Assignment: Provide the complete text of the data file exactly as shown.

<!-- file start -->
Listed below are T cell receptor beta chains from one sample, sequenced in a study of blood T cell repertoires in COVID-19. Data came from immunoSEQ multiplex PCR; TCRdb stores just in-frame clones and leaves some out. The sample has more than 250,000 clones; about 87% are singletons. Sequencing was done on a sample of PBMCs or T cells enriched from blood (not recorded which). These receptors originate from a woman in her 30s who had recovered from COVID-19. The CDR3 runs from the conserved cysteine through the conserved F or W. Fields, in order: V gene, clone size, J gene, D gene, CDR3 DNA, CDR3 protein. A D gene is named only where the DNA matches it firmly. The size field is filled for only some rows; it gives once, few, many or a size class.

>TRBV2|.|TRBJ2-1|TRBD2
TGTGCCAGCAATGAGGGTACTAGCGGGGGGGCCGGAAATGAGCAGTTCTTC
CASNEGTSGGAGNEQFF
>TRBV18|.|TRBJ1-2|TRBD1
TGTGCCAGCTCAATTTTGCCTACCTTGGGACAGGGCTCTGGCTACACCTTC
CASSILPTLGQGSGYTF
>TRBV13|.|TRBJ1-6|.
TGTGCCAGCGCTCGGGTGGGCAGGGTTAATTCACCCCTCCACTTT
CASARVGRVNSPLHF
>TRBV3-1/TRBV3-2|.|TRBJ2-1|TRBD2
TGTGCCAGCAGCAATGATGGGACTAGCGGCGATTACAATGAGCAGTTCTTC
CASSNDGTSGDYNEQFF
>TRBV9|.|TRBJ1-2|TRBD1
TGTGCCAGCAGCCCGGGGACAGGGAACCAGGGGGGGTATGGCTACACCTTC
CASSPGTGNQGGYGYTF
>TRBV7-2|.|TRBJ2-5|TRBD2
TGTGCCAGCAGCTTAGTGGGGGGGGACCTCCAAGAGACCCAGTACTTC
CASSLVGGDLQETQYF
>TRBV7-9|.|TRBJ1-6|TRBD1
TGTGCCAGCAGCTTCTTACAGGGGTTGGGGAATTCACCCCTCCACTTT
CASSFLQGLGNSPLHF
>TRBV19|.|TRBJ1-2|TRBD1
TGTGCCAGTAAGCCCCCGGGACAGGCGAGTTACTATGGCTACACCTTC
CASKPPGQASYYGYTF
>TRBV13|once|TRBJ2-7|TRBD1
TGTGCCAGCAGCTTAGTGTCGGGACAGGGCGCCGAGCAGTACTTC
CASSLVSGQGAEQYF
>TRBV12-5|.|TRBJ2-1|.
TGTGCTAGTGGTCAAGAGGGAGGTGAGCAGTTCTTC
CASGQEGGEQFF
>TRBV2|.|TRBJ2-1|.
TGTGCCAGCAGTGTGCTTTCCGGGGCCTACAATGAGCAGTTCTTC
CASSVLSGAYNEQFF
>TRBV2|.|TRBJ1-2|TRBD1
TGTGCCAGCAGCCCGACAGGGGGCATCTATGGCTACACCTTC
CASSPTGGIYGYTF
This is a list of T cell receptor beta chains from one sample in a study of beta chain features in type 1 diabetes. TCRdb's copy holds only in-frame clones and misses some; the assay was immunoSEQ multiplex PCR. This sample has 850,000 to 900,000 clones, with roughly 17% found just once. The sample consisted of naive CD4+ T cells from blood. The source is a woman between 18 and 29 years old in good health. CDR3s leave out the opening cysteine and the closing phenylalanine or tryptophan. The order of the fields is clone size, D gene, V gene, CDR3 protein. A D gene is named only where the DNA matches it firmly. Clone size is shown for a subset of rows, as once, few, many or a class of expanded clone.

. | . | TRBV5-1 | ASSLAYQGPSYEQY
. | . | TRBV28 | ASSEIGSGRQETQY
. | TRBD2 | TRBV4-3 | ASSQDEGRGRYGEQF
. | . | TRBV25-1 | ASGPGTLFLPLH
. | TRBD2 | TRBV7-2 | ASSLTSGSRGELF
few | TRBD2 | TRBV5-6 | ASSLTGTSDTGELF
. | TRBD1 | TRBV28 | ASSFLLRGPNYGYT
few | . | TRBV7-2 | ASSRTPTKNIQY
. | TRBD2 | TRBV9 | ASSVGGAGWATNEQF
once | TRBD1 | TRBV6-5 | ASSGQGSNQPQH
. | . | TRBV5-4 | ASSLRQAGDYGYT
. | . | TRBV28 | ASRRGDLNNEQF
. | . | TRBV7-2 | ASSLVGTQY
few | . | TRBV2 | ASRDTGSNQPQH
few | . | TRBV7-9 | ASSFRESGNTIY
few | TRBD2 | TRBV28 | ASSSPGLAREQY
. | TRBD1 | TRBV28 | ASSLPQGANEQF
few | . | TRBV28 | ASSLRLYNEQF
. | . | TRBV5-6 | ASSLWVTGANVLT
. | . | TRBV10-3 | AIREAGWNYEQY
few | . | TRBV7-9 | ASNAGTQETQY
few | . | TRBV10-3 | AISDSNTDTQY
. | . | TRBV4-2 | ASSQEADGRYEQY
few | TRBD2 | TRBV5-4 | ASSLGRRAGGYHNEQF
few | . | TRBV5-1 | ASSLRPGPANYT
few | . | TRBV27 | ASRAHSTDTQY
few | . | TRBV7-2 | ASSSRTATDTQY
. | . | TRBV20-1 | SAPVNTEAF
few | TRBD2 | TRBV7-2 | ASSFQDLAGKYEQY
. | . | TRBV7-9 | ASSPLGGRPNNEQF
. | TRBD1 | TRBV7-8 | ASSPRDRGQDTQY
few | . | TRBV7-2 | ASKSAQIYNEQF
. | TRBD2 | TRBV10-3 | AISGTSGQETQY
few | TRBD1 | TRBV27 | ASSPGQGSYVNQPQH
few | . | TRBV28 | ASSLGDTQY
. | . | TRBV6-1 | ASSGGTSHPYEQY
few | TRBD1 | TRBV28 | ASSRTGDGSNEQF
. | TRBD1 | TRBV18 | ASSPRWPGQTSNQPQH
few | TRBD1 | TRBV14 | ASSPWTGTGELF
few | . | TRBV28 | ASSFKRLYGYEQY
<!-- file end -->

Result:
Listed below are T cell receptor beta chains from one sample, sequenced in a study of blood T cell repertoires in COVID-19. Data came from immunoSEQ multiplex PCR; TCRdb stores just in-frame clones and leaves some out. The sample has more than 250,000 clones; about 87% are singletons. Sequencing was done on a sample of PBMCs or T cells enriched from blood (not recorded which). These receptors originate from a woman in her 30s who had recovered from COVID-19. The CDR3 runs from the conserved cysteine through the conserved F or W. Fields, in order: V gene, clone size, J gene, D gene, CDR3 DNA, CDR3 protein. A D gene is named only where the DNA matches it firmly. The size field is filled for only some rows; it gives once, few, many or a size class.

>TRBV2|.|TRBJ2-1|TRBD2
TGTGCCAGCAATGAGGGTACTAGCGGGGGGGCCGGAAATGAGCAGTTCTTC
CASNEGTSGGAGNEQFF
>TRBV18|.|TRBJ1-2|TRBD1
TGTGCCAGCTCAATTTTGCCTACCTTGGGACAGGGCTCTGGCTACACCTTC
CASSILPTLGQGSGYTF
>TRBV13|.|TRBJ1-6|.
TGTGCCAGCGCTCGGGTGGGCAGGGTTAATTCACCCCTCCACTTT
CASARVGRVNSPLHF
>TRBV3-1/TRBV3-2|.|TRBJ2-1|TRBD2
TGTGCCAGCAGCAATGATGGGACTAGCGGCGATTACAATGAGCAGTTCTTC
CASSNDGTSGDYNEQFF
>TRBV9|.|TRBJ1-2|TRBD1
TGTGCCAGCAGCCCGGGGACAGGGAACCAGGGGGGGTATGGCTACACCTTC
CASSPGTGNQGGYGYTF
>TRBV7-2|.|TRBJ2-5|TRBD2
TGTGCCAGCAGCTTAGTGGGGGGGGACCTCCAAGAGACCCAGTACTTC
CASSLVGGDLQETQYF
>TRBV7-9|.|TRBJ1-6|TRBD1
TGTGCCAGCAGCTTCTTACAGGGGTTGGGGAATTCACCCCTCCACTTT
CASSFLQGLGNSPLHF
>TRBV19|.|TRBJ1-2|TRBD1
TGTGCCAGTAAGCCCCCGGGACAGGCGAGTTACTATGGCTACACCTTC
CASKPPGQASYYGYTF
>TRBV13|once|TRBJ2-7|TRBD1
TGTGCCAGCAGCTTAGTGTCGGGACAGGGCGCCGAGCAGTACTTC
CASSLVSGQGAEQYF
>TRBV12-5|.|TRBJ2-1|.
TGTGCTAGTGGTCAAGAGGGAGGTGAGCAGTTCTTC
CASGQEGGEQFF
>TRBV2|.|TRBJ2-1|.
TGTGCCAGCAGTGTGCTTTCCGGGGCCTACAATGAGCAGTTCTTC
CASSVLSGAYNEQFF
>TRBV2|.|TRBJ1-2|TRBD1
TGTGCCAGCAGCCCGACAGGGGGCATCTATGGCTACACCTTC
CASSPTGGIYGYTF
This is a list of T cell receptor beta chains from one sample in a study of beta chain features in type 1 diabetes. TCRdb's copy holds only in-frame clones and misses some; the assay was immunoSEQ multiplex PCR. This sample has 850,000 to 900,000 clones, with roughly 17% found just once. The sample consisted of naive CD4+ T cells from blood. The source is a woman between 18 and 29 years old in good health. CDR3s leave out the opening cysteine and the closing phenylalanine or tryptophan. The order of the fields is clone size, D gene, V gene, CDR3 protein. A D gene is named only where the DNA matches it firmly. Clone size is shown for a subset of rows, as once, few, many or a class of expanded clone.

. | . | TRBV5-1 | ASSLAYQGPSYEQY
. | . | TRBV28 | ASSEIGSGRQETQY
. | TRBD2 | TRBV4-3 | ASSQDEGRGRYGEQF
. | . | TRBV25-1 | ASGPGTLFLPLH
. | TRBD2 | TRBV7-2 | ASSLTSGSRGELF
few | TRBD2 | TRBV5-6 | ASSLTGTSDTGELF
. | TRBD1 | TRBV28 | ASSFLLRGPNYGYT
few | . | TRBV7-2 | ASSRTPTKNIQY
. | TRBD2 | TRBV9 | ASSVGGAGWATNEQF
once | TRBD1 | TRBV6-5 | ASSGQGSNQPQH
. | . | TRBV5-4 | ASSLRQAGDYGYT
. | . | TRBV28 | ASRRGDLNNEQF
. | . | TRBV7-2 | ASSLVGTQY
few | . | TRBV2 | ASRDTGSNQPQH
few | . | TRBV7-9 | ASSFRESGNTIY
few | TRBD2 | TRBV28 | ASSSPGLAREQY
. | TRBD1 | TRBV28 | ASSLPQGANEQF
few | . | TRBV28 | ASSLRLYNEQF
. | . | TRBV5-6 | ASSLWVTGANVLT
. | . | TRBV10-3 | AIREAGWNYEQY
few | . | TRBV7-9 | ASNAGTQETQY
few | . | TRBV10-3 | AISDSNTDTQY
. | . | TRBV4-2 | ASSQEADGRYEQY
few | TRBD2 | TRBV5-4 | ASSLGRRAGGYHNEQF
few | . | TRBV5-1 | ASSLRPGPANYT
few | . | TRBV27 | ASRAHSTDTQY
few | . | TRBV7-2 | ASSSRTATDTQY
. | . | TRBV20-1 | SAPVNTEAF
few | TRBD2 | TRBV7-2 | ASSFQDLAGKYEQY
. | . | TRBV7-9 | ASSPLGGRPNNEQF
. | TRBD1 | TRBV7-8 | ASSPRDRGQDTQY
few | . | TRBV7-2 | ASKSAQIYNEQF
. | TRBD2 | TRBV10-3 | AISGTSGQETQY
few | TRBD1 | TRBV27 | ASSPGQGSYVNQPQH
few | . | TRBV28 | ASSLGDTQY
. | . | TRBV6-1 | ASSGGTSHPYEQY
few | TRBD1 | TRBV28 | ASSRTGDGSNEQF
. | TRBD1 | TRBV18 | ASSPRWPGQTSNQPQH
few | TRBD1 | TRBV14 | ASSPWTGTGELF
few | . | TRBV28 | ASSFKRLYGYEQY